We are currently making improvements to the Audible site. In an effort to enhance the accessibility experience for our customers, we have created a page to more easily navigate the new experience, available at the web address www.audible.com/access .
1177 B.C. Audiobook
1177 B.C.
Written by: 
Eric H. Cline
Narrated by: 
Andy Caploe
 >   > 
1177 B.C. Audiobook

1177 B.C.: The Year Civilization Collapsed

Regular Price:$19.95
  • Membership Details:
    • First book free with 30-day trial
    • $14.95/month thereafter for your choice of 1 new book each month
    • Cancel easily anytime
    • Exchange books you don't like
    • All selected books are yours to keep, even if you cancel
  • - or -

Publisher's Summary

In 1177 B.C., marauding groups known only as the "Sea Peoples" invaded Egypt. The pharaoh’s army and navy managed to defeat them, but the victory so weakened Egypt that it soon slid into decline, as did most of the surrounding civilizations. After centuries of brilliance, the civilized world of the Bronze Age came to an abrupt and cataclysmic end. Kingdoms fell like dominoes over the course of just a few decades. No more Minoans or Mycenaeans. No more Trojans, Hittites, or Babylonians. The thriving economy and cultures of the late second millennium B.C., which had stretched from Greece to Egypt and Mesopotamia, suddenly ceased to exist, along with writing systems, technology, and monumental architecture. But the Sea Peoples alone could not have caused such widespread breakdown. How did it happen?

In this major new account of the causes of this "First Dark Ages", Eric Cline tells the gripping story of how the end was brought about by multiple interconnected failures, ranging from invasion and revolt to earthquakes, drought, and the cutting of international trade routes. Bringing to life the vibrant multicultural world of these great civilizations, he draws a sweeping panorama of the empires and globalized peoples of the Late Bronze Age and shows that it was their very interdependence that hastened their dramatic collapse and ushered in a dark age that lasted centuries.

A compelling combination of narrative and the latest scholarship, 1177 B.C. sheds new light on the complex ties that gave rise to, and ultimately destroyed, the flourishing civilizations of the Late Bronze Age - and that set the stage for the emergence of classical Greece.

©2014 Eric H. Cline. Published by Princeton University Press. (P)2014 Audible, Inc.

What Members Say

Average Customer Rating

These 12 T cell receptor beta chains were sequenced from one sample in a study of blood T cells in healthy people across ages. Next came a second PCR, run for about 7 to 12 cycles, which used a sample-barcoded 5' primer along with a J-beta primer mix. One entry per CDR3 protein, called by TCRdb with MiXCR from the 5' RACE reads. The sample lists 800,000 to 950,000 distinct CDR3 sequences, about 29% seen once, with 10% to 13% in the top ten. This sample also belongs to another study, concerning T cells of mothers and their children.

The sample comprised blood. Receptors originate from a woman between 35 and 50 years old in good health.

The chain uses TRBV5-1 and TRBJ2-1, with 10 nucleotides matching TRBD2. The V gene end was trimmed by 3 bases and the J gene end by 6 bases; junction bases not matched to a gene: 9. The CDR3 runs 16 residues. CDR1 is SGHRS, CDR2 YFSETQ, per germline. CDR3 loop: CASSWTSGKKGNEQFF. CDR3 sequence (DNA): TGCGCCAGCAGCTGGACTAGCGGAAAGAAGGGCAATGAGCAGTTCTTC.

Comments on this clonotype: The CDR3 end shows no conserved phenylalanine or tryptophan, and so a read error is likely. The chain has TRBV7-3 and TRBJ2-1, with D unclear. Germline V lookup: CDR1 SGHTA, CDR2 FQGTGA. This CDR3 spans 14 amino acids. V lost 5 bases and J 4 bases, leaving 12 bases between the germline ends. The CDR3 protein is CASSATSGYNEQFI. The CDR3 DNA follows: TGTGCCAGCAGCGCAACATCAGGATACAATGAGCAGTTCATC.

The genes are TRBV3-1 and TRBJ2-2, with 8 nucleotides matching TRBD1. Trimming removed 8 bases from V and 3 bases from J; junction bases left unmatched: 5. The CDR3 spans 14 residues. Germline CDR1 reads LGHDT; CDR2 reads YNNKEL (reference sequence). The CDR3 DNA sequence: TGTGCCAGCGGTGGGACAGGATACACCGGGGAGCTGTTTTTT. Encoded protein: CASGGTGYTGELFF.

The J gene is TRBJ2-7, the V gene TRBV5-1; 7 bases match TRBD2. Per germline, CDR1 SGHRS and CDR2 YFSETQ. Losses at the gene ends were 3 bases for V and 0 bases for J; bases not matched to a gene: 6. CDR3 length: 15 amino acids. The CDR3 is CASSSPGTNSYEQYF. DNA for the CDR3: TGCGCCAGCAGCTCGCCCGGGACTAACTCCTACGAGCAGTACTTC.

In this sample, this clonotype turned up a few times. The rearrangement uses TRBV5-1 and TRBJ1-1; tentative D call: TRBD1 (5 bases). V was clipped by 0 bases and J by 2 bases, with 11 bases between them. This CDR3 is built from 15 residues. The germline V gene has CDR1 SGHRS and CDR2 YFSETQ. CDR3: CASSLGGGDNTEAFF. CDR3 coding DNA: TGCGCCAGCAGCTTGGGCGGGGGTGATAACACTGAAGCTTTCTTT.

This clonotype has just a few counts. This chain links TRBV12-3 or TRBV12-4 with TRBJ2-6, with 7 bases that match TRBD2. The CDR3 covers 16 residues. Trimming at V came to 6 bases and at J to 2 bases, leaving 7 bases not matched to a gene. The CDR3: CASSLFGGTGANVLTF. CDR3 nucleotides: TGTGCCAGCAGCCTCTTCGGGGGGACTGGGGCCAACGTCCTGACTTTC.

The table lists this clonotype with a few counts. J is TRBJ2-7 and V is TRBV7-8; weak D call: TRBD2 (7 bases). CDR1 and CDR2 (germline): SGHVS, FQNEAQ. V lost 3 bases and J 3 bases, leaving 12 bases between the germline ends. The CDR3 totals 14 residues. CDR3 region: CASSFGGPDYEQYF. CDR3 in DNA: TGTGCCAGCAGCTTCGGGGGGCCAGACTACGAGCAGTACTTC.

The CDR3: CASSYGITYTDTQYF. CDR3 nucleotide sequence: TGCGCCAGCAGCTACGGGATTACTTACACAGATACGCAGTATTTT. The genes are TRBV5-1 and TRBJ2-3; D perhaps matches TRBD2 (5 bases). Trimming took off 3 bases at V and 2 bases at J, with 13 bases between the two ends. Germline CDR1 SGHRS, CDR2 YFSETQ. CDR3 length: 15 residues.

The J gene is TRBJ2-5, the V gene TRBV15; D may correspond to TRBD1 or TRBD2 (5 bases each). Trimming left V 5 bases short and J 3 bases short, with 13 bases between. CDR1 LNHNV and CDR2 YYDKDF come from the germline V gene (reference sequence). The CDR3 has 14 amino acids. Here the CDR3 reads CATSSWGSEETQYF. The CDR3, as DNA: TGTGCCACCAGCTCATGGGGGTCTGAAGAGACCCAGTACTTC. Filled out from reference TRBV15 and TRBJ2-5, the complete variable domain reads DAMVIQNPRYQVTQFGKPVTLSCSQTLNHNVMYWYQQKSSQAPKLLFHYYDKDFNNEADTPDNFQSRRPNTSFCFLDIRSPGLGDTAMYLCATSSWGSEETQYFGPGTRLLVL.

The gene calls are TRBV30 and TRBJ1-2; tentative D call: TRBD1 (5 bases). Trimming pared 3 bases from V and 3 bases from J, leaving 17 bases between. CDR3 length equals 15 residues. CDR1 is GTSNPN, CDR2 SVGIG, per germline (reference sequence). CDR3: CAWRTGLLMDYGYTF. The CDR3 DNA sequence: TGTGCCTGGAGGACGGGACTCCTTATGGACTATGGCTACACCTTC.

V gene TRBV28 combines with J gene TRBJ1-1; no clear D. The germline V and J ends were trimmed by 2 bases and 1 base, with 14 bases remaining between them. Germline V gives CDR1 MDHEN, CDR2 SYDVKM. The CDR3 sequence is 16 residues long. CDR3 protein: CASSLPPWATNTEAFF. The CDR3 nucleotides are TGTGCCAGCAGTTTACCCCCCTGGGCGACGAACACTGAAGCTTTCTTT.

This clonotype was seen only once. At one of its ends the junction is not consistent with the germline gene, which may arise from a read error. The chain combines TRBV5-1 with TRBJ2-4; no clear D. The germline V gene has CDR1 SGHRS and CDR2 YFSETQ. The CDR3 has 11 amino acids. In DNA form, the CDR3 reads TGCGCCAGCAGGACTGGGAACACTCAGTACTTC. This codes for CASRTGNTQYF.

3.6 (937 )
5 star
 (217)
4 star
 (320)
3 star
 (285)
2 star
 (82)
1 star
 (33)
Overall
3.6 (847 )
5 star
 (216)
4 star
 (255)
3 star
 (254)
2 star
 (88)
1 star
 (34)
Story
3.7 (856 )
5 star
 (243)
4 star
 (289)
3 star
 (214)
2 star
 (68)
1 star
 (42)
Performance
Sort by:
  •  
    Colleen Russell Andover, NJ United States 09-30-14
    Colleen Russell Andover, NJ United States 09-30-14 Member Since 2014
    HELPFUL VOTES
    1
    ratings
    REVIEWS
    13
    1
    FOLLOWERS
    FOLLOWING
    0
    0
    Overall
    Performance
    Story
    "Not a Storyteller"
    This book wasn’t for you, but who do you think might enjoy it more?

    Someone with purely academic interests who wants all the supporting information listed.


    What could Eric H. Cline have done to make this a more enjoyable book for you?

    Put the supporting information in end notes. Don't put the end notes in the audiobook.


    How could the performance have been better?

    Inflections often did not match the meaning of the sentence.


    Any additional comments?

    The book does not create a sense of a single defining moment, quite the opposite. Which is fine, but that's not what it seems like from the title and description. The book is dry with lots of lists, and is repetitive because it's not organized well.

    1 of 1 people found this review helpful
  •  
    ALeyrer 05-20-15
    ALeyrer 05-20-15 Member Since 2015
    HELPFUL VOTES
    2
    ratings
    REVIEWS
    4
    1
    FOLLOWERS
    FOLLOWING
    0
    0
    Overall
    Performance
    Story
    "Excellent history, cringeworthy performance"
    What did you like best about 1177 B.C.? What did you like least?

    I'll have to purchase the text to finish. The performance is overemphasized and over-acted in the manner one reads to a small child.


    2 of 3 people found this review helpful
  •  
    Aaron Smith Santa Rosa, CA United States 08-14-14
    Aaron Smith Santa Rosa, CA United States 08-14-14 Member Since 2015
    HELPFUL VOTES
    23
    ratings
    REVIEWS
    104
    16
    FOLLOWERS
    FOLLOWING
    0
    0
    Overall
    Performance
    Story
    "Disappointed"
    Would you try another book from Eric H. Cline and/or Andy Caploe?

    I was disappointed by the lack of supporting information. Where is the evidence to support assertions regarding climate? Where is the data on dusts and pollens in lakebed muds and regional glaciers? Where is the supporting evidence in preserved woods from the regions?

    Were there any economists involved or consulted in the research for this book, because economics were discussed. Extra-regional migrations or population shifts were hinted at, yet that was not discussed at length. If that is significant, it needs further research.

    The author focuses on individual leaders/kings/envoys who are supposed to drive whole cultures and economies, and does not satisfactorily delve into the contributions of lesser individuals/groups/cultures/religions of an area which have a more significant impact on the flow of goods and services.


    8 of 13 people found this review helpful
  •  
    Mary Denver, United States Minor Outlying Islands 07-15-14
    Mary Denver, United States Minor Outlying Islands 07-15-14 Member Since 2010
    HELPFUL VOTES
    8
    ratings
    REVIEWS
    7
    4
    FOLLOWERS
    FOLLOWING
    0
    0
    Overall
    Performance
    Story
    "How to ruin ancient history"

    It's hard to tick off a history buff, but this one brought back recurring nightmares from that Ancient History course. Egyptians, Minoans and Hittites were the easy ones…

    This should never have been an audio book--especially with the terrible narrator and his golly-gee intonations. I plowed on courageously through half the book, then just chucked it.

    A waste of time and money for me.

    8 of 13 people found this review helpful
  •  
    Sir Vases Miami, FL 05-19-14
    Sir Vases Miami, FL 05-19-14 Member Since 2012
    HELPFUL VOTES
    13
    ratings
    REVIEWS
    7
    5
    FOLLOWERS
    FOLLOWING
    0
    0
    Overall
    Performance
    Story
    "No Great Insights"
    What would have made 1177 B.C. better?

    This book has no insights into the history and talks little of the collapse of civilization.